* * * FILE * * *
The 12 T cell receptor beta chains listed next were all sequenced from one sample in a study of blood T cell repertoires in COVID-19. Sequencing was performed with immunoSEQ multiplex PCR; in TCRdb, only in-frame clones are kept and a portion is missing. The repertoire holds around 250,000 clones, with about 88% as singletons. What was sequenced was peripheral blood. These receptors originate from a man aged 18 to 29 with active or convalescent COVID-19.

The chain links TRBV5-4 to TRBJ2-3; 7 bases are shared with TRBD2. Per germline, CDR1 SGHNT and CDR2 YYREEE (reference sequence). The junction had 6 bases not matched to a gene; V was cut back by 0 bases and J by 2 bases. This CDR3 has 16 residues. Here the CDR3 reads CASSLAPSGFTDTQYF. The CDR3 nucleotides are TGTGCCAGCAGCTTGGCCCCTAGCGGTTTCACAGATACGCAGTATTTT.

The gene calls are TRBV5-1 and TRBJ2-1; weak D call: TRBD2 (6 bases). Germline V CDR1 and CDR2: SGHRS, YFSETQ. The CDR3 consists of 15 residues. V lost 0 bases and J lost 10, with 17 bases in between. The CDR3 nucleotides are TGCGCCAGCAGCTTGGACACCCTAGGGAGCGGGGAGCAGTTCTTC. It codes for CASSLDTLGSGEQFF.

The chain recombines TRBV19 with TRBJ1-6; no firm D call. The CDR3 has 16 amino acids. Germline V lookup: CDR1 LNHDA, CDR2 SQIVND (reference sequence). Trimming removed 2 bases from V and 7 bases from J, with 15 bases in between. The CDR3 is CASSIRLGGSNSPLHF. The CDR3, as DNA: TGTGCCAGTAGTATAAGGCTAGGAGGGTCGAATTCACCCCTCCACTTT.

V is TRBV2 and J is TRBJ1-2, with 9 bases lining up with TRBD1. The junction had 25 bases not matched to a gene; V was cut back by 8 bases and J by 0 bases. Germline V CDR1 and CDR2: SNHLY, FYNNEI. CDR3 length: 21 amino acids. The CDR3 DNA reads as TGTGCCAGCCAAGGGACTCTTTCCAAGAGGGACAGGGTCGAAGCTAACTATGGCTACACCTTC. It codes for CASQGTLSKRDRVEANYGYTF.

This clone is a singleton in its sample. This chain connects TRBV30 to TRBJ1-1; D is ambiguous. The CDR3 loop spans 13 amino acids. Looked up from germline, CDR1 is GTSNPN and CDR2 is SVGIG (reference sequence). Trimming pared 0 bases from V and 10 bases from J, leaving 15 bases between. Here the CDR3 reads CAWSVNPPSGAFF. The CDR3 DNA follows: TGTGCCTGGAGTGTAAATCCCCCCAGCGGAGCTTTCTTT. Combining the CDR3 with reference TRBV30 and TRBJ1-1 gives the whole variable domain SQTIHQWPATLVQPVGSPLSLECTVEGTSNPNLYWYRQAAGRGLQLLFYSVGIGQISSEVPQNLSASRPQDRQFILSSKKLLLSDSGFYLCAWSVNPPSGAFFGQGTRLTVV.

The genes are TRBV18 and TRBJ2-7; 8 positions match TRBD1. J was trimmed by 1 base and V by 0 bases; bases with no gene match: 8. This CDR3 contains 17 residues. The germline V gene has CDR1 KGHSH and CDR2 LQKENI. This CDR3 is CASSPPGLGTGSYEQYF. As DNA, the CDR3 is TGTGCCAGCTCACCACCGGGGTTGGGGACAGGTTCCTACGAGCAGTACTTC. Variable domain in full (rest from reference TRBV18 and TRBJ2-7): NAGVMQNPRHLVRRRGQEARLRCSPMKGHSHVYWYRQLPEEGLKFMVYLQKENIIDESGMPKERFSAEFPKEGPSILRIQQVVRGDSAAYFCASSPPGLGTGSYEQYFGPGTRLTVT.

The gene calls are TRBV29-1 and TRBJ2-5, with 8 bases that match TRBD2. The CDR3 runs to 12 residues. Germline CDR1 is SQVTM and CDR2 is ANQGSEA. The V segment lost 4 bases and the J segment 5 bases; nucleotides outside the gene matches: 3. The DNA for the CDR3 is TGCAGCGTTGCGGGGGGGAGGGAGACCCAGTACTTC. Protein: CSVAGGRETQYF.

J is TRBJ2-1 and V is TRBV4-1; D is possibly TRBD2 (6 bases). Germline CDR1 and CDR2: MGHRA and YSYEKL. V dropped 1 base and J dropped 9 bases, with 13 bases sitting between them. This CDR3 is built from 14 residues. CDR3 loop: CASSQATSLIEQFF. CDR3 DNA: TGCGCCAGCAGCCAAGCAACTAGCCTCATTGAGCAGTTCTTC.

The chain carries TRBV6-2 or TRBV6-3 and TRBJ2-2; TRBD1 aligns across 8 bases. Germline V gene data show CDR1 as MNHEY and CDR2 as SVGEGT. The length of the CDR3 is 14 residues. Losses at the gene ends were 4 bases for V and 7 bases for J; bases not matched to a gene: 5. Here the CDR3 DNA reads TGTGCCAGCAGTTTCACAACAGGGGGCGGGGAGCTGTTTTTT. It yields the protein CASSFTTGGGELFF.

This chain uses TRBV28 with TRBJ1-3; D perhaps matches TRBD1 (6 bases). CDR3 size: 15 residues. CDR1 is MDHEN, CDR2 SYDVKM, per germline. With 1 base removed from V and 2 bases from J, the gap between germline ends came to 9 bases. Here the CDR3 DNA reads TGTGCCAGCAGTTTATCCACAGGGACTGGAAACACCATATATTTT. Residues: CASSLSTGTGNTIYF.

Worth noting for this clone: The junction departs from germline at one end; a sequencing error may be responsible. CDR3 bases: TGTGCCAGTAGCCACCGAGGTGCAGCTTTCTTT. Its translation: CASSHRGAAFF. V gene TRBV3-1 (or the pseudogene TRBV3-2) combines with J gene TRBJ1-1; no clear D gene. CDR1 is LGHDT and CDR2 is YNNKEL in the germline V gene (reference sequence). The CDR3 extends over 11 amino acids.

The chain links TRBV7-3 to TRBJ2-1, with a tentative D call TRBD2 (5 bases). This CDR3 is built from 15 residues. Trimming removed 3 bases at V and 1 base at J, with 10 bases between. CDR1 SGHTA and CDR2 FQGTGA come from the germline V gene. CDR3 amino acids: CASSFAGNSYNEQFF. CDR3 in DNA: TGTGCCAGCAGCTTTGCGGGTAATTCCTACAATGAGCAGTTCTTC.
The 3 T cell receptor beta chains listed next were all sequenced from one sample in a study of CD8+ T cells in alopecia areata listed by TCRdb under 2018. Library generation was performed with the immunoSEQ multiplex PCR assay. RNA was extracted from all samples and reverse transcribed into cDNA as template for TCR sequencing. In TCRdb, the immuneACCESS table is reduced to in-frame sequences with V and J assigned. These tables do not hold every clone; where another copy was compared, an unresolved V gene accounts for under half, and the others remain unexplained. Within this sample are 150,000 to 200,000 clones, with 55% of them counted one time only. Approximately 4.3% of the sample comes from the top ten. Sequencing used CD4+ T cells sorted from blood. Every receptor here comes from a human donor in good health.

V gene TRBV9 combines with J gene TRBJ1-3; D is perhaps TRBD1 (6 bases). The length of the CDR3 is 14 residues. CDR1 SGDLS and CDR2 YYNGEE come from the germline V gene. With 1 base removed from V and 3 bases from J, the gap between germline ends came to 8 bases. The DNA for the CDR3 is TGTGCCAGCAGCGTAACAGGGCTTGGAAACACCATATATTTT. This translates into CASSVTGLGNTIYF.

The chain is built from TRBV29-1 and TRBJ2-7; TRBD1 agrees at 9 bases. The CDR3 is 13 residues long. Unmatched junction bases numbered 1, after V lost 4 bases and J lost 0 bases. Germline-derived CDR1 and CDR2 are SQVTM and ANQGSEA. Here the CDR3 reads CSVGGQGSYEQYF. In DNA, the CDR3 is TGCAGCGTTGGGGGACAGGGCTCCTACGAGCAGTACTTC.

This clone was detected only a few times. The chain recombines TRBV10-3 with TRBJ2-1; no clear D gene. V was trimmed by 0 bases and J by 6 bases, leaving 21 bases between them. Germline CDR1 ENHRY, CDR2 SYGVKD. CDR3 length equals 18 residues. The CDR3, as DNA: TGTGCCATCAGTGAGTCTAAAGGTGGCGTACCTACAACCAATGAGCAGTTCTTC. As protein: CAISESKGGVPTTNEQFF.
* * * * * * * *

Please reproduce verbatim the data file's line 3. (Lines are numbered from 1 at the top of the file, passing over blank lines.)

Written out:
The gene calls are TRBV5-1 and TRBJ2-1; weak D call: TRBD2 (6 bases). Germline V CDR1 and CDR2: SGHRS, YFSETQ. The CDR3 consists of 15 residues. V lost 0 bases and J lost 10, with 17 bases in between. The CDR3 nucleotides are TGCGCCAGCAGCTTGGACACCCTAGGGAGCGGGGAGCAGTTCTTC. It codes for CASSLDTLGSGEQFF.